As if this domestic turmoil wasn’t enough, the expeditionary force dispatched to China under the command of James Bruce, Earl of Elgin, was waylaid for a time in India and stripped of troops to deal with the Mutiny there. His arrival led Canton to be decisively captured in December of 1857, its Governor-General carted off as prisoner to Calcutta.


Thereafter Elgin and an Anglo-French Expeditionary Force went north, and stormed the Taku Forts at the mouth of the Peiho River. They then anchored in Tianjin and began to march on Beijing, only for the Emperor to capitulate before they arrived. The subsequent Treaty of Tianjin was rapturously received by the foreign community, as it granted them the right to sail up the Yangtze, opened up 10 new Treaty Ports, and granted them the right to permanently station diplomatic representatives in Beijing.


The Xianfeng Emperor, however, was deeply perturbed by these concessions and remained influenced by belligerent voices at court. When an Allied force returned the following year, with Elgin’s brother Frederick Bruce expecting to ratify the Treaty and take up his position as British plenipotentiary in Beijing, it found the Chinese unwelcoming and the Peiho blocked.


They attempted to force their way past the Taku Forts, but the defences here had been much improved. After the disaster the previous year the Emperor had assigned one of his trusted and more competent generals, Senggelinqin, to the area. Senggelinqin’s forces humiliatingly repulsed the Allied attack, inflicting 400 casualties on a force only 1300 strong. The humiliation was so great that Josiah Tattnall, commanding an observational American warship, felt compelled to abandon his country’s neutrality and spring to the aid of the British. His justification was that ‘’Blood is thicker than water!’’ and ‘’he’d be damned if he’d stand by and see white men butchered before his eyes’’.


The Allies returned with a vengeance the following year, again under Elgin’s oversight. Over 24 000 men had been marshalled, and their artillery arsenal included brand-new Armstrong guns. A series of decisive battles throughout August seemingly had the Qing willing to capitulate, but negotiations floundered once again on issues of protocol and prestige- in this case, whether British officials had to kneel before the emperor. The war was thus renewed, with Allied outrage further sparked by the fact that Britain’s lead negotiator Harry Parkes and a number of others had been taken prisoner by Qing forces.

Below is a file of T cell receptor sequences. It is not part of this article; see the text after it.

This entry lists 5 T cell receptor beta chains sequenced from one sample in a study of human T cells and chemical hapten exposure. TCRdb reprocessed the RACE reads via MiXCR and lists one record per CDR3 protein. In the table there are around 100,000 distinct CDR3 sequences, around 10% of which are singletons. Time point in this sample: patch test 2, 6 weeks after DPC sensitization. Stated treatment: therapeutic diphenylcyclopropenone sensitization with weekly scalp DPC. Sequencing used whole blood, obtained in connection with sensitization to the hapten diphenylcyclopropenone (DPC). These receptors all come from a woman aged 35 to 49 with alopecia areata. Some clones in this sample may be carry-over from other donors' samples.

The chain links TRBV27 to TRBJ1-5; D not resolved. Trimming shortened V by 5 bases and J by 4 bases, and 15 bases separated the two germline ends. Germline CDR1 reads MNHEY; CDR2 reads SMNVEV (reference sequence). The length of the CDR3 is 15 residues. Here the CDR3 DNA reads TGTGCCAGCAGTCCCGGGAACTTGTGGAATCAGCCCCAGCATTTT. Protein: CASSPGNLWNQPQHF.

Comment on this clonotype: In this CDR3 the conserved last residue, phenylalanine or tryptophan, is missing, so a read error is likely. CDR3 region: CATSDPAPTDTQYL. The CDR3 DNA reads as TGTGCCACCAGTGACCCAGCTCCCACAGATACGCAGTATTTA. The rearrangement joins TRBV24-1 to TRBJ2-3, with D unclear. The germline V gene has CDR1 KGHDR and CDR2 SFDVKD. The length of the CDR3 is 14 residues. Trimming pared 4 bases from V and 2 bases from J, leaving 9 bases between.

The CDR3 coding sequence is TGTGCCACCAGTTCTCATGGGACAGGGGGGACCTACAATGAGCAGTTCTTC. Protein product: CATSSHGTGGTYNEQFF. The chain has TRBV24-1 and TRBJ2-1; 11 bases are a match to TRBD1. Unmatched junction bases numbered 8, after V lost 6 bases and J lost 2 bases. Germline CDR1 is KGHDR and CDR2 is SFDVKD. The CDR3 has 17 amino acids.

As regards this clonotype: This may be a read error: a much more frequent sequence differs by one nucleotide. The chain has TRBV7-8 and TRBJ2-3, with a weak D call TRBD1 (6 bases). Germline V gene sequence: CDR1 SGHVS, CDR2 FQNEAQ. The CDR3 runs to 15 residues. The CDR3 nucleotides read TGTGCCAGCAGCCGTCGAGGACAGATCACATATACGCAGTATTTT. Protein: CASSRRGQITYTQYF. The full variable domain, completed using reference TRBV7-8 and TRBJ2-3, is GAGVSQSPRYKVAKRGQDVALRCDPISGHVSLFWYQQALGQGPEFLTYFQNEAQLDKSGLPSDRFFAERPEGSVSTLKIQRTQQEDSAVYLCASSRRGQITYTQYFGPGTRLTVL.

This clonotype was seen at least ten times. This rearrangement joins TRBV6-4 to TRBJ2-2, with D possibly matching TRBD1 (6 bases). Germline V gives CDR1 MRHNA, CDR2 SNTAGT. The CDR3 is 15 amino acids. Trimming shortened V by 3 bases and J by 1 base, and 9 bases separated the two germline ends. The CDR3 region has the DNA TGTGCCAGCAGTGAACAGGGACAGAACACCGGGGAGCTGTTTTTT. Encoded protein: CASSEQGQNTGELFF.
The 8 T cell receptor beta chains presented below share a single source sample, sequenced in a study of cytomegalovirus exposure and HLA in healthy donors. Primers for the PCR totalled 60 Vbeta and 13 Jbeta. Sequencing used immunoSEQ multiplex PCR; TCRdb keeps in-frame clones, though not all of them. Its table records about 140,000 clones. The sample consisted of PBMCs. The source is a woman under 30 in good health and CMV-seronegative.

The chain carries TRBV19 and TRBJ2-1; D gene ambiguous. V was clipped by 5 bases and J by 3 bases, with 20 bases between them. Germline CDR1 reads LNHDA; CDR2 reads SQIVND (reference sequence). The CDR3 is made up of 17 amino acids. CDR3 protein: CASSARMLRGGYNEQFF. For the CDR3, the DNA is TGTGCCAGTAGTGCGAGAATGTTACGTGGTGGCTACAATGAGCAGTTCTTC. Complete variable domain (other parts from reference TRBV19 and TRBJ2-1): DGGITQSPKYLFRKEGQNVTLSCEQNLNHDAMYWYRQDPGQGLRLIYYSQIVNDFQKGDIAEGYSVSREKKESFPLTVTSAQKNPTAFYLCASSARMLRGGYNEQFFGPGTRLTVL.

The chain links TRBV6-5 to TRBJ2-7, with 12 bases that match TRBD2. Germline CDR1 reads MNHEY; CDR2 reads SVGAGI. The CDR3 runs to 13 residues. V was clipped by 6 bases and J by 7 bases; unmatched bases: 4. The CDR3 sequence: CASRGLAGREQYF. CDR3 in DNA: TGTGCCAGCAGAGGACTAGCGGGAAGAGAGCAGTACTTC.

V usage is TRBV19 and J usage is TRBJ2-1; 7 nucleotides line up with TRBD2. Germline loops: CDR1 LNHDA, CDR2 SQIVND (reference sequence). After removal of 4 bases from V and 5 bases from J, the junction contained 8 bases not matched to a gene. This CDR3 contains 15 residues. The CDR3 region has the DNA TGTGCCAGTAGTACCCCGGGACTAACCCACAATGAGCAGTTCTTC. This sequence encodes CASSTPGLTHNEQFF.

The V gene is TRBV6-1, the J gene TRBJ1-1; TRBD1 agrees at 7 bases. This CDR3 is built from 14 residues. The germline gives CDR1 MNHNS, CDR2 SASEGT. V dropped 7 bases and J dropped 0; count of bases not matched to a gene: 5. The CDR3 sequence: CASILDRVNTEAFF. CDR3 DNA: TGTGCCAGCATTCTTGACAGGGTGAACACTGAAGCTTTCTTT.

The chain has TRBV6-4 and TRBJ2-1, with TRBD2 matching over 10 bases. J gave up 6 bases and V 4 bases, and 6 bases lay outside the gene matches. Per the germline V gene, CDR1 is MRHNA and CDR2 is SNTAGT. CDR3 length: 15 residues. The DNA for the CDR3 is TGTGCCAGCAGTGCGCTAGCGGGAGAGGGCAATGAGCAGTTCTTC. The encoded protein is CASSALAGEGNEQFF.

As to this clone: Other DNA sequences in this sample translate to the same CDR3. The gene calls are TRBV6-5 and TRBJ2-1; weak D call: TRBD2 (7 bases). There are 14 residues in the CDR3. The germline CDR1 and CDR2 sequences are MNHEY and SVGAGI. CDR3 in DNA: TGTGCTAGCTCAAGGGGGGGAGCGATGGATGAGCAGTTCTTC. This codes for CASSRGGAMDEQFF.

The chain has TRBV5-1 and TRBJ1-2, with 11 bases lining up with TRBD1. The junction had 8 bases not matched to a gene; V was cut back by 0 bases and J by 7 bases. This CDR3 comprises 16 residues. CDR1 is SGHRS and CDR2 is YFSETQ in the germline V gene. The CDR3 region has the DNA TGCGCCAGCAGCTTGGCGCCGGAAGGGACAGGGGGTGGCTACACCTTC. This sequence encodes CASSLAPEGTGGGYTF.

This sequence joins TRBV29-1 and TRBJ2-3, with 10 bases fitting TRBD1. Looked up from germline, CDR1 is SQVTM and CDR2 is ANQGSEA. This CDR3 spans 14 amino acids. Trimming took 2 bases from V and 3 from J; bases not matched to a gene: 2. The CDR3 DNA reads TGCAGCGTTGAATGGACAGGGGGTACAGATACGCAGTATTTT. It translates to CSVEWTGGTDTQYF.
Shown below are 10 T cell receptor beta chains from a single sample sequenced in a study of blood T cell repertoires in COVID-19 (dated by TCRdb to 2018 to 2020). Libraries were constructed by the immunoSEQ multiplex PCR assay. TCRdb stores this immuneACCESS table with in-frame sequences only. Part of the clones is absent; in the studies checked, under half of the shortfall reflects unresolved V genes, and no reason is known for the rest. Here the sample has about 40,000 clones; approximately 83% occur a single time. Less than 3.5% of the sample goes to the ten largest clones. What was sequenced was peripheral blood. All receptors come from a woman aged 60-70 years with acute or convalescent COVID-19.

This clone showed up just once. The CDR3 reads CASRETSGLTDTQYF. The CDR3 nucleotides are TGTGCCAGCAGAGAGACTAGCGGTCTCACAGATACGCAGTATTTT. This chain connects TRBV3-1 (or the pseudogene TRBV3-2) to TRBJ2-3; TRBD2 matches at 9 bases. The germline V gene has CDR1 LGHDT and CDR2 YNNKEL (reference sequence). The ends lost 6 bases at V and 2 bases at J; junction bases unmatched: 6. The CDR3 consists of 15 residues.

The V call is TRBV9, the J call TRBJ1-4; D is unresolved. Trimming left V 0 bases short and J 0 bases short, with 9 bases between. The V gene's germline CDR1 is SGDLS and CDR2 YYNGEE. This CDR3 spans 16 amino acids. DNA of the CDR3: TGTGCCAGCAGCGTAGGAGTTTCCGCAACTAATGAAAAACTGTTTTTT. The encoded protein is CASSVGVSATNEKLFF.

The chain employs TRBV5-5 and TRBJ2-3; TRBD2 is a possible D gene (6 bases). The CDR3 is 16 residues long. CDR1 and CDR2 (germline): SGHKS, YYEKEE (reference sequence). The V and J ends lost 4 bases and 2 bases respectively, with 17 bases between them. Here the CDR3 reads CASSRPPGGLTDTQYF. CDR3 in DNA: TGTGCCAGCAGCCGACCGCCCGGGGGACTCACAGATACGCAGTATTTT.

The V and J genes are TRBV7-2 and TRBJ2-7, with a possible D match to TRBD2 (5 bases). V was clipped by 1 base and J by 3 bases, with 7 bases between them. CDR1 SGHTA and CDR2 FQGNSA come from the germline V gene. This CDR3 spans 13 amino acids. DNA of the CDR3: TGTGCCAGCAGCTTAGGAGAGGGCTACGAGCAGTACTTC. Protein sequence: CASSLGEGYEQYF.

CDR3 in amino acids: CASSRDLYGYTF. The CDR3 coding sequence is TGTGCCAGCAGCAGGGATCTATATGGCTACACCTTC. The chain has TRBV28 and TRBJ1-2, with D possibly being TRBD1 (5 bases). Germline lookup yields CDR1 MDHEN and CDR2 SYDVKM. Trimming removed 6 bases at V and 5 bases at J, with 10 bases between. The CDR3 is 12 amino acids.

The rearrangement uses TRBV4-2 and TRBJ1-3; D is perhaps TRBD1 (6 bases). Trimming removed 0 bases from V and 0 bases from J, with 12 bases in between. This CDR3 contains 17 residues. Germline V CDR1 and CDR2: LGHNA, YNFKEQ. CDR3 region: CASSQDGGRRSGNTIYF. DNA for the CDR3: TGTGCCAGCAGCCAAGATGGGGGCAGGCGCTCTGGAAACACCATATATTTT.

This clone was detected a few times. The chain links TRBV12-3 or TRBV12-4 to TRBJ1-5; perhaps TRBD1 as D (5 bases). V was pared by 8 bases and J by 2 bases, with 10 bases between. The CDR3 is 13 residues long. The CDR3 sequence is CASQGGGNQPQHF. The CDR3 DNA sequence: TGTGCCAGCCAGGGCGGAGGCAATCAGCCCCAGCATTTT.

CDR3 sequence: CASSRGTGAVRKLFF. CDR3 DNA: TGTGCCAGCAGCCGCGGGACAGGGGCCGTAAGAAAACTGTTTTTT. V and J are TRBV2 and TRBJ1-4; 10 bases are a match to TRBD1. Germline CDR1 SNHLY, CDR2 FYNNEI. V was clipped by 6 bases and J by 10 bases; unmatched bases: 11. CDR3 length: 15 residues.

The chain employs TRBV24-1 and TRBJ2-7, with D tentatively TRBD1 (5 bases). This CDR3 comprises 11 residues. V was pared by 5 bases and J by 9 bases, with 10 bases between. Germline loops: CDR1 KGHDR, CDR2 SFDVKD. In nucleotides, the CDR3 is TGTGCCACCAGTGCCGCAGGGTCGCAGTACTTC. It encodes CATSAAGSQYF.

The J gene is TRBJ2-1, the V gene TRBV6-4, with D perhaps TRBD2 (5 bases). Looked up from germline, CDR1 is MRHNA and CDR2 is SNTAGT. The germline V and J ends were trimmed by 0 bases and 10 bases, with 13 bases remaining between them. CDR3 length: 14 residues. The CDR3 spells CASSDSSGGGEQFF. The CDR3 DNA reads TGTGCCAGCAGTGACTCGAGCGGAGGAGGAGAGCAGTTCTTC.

Senggelinqin

On September 21st, Senggelinqin was decisively defeated in battle, his Mongol cavalry massacred by western artillery. The Emperor and his court then fled Beijing, followed by much of the city’s wealthiest inhabitants, with the Allies occupying the city in early October. Prince Gong, left to preside over the capital in his brother’s absence, immediately released Parkes and the other hostages, though not all had survived their harsh treatment- the most noteworthy casualty being the Times reporter Thomas Bowlby. In response, Elgin would order the burning of the Emperor’s ornate Summer Palace, which had already been thoroughly looted. This act of destruction would see Elgin compared to his father, whose infamous theft of the Parthenon Marbles remains such a vexatious issue.


Post-War Rapprochement


After this nadir, however, western relations with the Qing swiftly improved. The Convention of Beijing, which ratified the previous Treaty of Tianjin, granted them everything they wished- new Treaty Ports, the opening of the Yangtze to foreign vessels, freedom for missionaries, and a large indemnity for the indignities China had allegedly inflicted. However, the Convention had proved salutary in ways other than merely forcing China to accept their demands.


Prince Gong had proved a reasonable and moderate figure in negotiations to end the war- impressing western figures used to dealing with stalling and dissimulation. He went on to found China’s first dedicated Foreign Affairs Ministry, the Zongli Yamen, with himself at its head. This quickly established a working relationship with Frederick Bruce, convincing him to crack down on those smuggling supplies to the Taiping. It even began seriously considering western offers to aid in suppression of China’s internal disorders, though no action was taken at this time.


The Xianfeng Emperor, however, remained ambivalent, and refused to return to his defiled capital. This issue resolved itself with the Emperor’s death in August 1861. He left the throne to his five year old son the Tongzhi Emperor, and entrusted the boy to the same clique of conservatives who had pushed for war with the British, led by his councillor Sushun. This clique, however, was deposed in a coup pioneered by the young Emperor’s mother Cixi, Prince Gong, and another of the Xianfeng Emperor’s brothers. Cixi would come to dominate this triumvirate, going on to rule China for the better part of half a century and maintaining a complicated relationship with foreigners. For the moment, however, this signified that there was finally a regime in Beijing that, if not unabashedly pro-western, was at least willing to be relatively pragmatic in its dealings with the foreigners. Such a regime re-establishing control over China would seemingly be beneficial to western interests.